Racing and mechanical malfunction are still being investigated as possible causes of actor's death
Law enforcement involved in the investigation of “Fast and Furious” actor Paul Walker‘s death are denying having received eyewitness reports of a second car being involved in the incident, contrary to the insinuations of earlier reports.
However, they are still not ruling out the possibility that racing or mechanical malfunction may have been involved.
In a statement issued to TheWrap Monday afternoon, the Los Angeles Sheriff's department said the department had received eyewitness statements that the vehicle had been traveling alone at a high rate of speed, and that no eyewitness has stepped forward saying there was a second vehicle.
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The speed limit at the spot of the crash is 45 miles per hour.
A spokesman for the department told TheWrap on Monday that the department is “looking into every scenario,” including the possibility of racing and mechanical malfunction, though the department is not currently confirming any details of the investigation.
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Confirmation would likely take a while, the spokesperson said, as it would require time to reconstruct the severely damaged vehicle.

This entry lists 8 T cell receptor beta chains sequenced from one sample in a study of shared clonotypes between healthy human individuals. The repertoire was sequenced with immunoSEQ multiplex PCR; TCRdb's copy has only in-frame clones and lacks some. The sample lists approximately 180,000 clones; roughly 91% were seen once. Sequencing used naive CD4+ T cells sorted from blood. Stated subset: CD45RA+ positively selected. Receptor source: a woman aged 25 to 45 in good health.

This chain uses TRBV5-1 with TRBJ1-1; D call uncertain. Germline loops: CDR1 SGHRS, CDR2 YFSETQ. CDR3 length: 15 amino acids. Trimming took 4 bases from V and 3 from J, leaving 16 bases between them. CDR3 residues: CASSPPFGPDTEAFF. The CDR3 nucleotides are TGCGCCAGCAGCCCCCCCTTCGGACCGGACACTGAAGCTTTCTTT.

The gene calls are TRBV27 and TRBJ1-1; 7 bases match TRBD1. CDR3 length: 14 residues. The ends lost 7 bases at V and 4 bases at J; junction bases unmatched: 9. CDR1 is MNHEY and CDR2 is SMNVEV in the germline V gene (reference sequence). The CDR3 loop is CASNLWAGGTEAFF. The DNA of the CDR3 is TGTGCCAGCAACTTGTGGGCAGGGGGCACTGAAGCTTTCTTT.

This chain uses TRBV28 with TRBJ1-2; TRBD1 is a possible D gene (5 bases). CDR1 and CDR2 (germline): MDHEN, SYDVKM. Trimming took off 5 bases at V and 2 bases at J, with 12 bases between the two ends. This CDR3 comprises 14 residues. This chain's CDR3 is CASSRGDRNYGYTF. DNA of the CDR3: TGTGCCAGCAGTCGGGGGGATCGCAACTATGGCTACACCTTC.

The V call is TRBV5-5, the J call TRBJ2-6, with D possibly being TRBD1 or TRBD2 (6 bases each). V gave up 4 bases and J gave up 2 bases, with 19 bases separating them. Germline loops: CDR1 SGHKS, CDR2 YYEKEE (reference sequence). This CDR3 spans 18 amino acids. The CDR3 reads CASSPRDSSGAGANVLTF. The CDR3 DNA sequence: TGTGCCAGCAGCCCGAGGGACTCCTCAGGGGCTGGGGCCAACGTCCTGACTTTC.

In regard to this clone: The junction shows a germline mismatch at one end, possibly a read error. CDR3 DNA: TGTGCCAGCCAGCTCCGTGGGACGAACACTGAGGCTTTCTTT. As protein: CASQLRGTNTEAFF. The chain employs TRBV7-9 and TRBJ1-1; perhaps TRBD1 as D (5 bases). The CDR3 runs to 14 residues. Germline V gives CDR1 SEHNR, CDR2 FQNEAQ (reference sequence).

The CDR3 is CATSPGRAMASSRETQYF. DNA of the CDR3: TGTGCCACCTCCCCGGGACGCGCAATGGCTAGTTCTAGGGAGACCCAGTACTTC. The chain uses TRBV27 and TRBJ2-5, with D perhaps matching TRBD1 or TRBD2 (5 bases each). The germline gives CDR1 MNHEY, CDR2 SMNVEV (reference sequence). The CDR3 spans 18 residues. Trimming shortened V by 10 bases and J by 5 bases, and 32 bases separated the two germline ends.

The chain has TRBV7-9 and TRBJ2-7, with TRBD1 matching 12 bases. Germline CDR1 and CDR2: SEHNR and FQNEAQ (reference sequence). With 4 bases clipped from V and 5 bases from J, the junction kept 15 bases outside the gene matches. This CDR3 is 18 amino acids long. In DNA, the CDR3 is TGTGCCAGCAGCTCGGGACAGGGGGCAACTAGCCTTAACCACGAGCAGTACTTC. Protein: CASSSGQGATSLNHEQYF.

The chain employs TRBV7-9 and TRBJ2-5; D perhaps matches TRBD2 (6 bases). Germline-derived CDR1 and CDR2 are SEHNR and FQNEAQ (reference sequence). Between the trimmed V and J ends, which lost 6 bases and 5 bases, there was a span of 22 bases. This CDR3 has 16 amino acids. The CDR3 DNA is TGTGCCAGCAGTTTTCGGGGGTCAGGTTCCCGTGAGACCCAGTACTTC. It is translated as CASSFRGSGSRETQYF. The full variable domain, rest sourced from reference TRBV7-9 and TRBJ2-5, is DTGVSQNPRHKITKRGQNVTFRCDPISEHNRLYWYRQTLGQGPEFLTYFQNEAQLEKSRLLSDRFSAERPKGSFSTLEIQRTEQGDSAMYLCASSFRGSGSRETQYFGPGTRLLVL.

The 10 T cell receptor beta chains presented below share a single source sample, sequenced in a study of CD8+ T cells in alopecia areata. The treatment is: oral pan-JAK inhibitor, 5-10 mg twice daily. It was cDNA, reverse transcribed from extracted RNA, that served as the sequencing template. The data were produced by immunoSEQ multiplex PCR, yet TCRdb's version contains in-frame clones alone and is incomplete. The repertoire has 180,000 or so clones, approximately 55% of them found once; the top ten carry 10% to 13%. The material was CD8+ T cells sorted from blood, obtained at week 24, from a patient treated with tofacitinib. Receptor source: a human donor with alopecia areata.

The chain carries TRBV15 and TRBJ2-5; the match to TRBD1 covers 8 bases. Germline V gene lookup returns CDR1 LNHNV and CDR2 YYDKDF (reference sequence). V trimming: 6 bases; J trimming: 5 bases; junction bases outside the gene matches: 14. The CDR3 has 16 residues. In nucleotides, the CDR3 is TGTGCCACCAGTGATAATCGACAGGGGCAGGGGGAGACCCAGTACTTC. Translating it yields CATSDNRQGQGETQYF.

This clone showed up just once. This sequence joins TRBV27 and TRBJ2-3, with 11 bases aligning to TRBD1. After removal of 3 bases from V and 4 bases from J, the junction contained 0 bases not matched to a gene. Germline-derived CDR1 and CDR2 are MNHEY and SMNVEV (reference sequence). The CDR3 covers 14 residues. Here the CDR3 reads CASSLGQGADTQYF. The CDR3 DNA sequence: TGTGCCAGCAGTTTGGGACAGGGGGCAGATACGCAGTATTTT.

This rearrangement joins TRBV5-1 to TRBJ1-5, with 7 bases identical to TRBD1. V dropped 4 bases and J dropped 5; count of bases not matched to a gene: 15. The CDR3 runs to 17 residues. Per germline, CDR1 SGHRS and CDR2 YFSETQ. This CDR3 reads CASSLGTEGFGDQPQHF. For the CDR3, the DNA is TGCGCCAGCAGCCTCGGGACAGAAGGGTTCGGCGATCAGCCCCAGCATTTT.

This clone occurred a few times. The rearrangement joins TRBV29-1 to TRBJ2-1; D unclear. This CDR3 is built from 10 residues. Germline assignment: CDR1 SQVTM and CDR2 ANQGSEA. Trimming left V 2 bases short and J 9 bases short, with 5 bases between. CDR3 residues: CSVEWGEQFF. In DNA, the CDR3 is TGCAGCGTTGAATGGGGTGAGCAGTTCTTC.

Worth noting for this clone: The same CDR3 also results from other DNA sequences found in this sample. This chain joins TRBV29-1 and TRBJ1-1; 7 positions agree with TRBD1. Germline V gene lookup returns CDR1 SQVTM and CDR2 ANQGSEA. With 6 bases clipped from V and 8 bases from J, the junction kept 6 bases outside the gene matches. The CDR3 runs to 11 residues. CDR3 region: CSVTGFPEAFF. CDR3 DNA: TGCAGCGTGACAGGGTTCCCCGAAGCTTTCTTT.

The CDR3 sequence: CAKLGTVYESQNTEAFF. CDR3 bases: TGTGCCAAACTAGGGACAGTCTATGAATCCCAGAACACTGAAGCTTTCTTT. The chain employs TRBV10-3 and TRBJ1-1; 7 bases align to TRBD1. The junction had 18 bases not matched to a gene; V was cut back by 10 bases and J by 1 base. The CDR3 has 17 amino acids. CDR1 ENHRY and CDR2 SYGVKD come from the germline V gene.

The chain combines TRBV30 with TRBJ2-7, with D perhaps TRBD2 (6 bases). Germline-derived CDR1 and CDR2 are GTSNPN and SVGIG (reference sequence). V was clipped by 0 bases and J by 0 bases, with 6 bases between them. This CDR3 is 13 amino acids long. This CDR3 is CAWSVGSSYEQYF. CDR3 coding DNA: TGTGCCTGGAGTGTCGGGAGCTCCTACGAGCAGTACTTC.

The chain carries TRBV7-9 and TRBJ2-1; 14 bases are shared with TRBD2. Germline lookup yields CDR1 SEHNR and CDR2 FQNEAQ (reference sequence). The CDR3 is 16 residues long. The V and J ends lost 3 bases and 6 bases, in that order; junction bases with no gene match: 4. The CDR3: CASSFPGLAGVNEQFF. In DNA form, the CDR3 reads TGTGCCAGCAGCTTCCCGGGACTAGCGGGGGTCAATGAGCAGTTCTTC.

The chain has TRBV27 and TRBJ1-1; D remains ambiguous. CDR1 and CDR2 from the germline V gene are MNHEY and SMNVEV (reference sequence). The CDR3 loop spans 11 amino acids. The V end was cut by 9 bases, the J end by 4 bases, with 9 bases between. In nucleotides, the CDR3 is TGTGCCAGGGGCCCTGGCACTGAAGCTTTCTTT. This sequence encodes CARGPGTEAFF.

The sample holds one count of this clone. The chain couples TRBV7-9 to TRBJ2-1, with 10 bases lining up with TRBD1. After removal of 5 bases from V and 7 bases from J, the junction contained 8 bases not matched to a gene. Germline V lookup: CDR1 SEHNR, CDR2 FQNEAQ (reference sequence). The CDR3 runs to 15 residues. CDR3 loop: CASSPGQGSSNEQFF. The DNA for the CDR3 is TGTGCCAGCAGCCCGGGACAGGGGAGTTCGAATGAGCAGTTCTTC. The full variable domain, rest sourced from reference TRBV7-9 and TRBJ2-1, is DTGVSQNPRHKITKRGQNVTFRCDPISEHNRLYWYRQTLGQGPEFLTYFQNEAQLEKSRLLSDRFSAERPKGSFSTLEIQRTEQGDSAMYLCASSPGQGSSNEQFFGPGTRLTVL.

The sheriff's department confirmed on Saturday night that two fatalities occurred in a crash in Valencia, Calif., in a 2005 Porsche Carrera GT, adding that speed was a factor.
At the time, the department also characterized the accident as a solo vehicle collision, though CNN reports that investigators subsequently received a tip that a second car might have been involved. Sgt. Richard Cohen of the sheriff's department said that investigators are looking into whether drag racing was involved, or if another vehicle veered in front of the car and led to the crash.
“Naturally, from an investigative standpoint, we need to find out if that is one of the issues,” Cohen said.
A report from TMZ also suggested that the Porsche may have suffered mechanical failure — possibly, a steering-fluid leak.
The sheriff's department statement said that investigators are documenting the scene “extensively.” As with all fatal accidents, the department said, investigators are writing a traffic report, photographing the scene, determining the collision's Area of Impact and Area of Rest, measuring skid marks and location of debris, gathering physical evidence such as debris and the on-board car computer data that might indicate the rate of speed, and examining the car itself to look for evidence such as paint transfer to help determine if it had impacted other objects or cars.
Walker, 40, was a passenger in the Porsche,which was being driven by Roger Rodas, Walker's partner in the Always Evolving car shop. Prior to his death the actor had appeared at a Santa Clarita, Calif., charity event.
The Los Angeles County coroner's department told TheWrap on Monday that an autopsy is pending, possibly for tomorrow.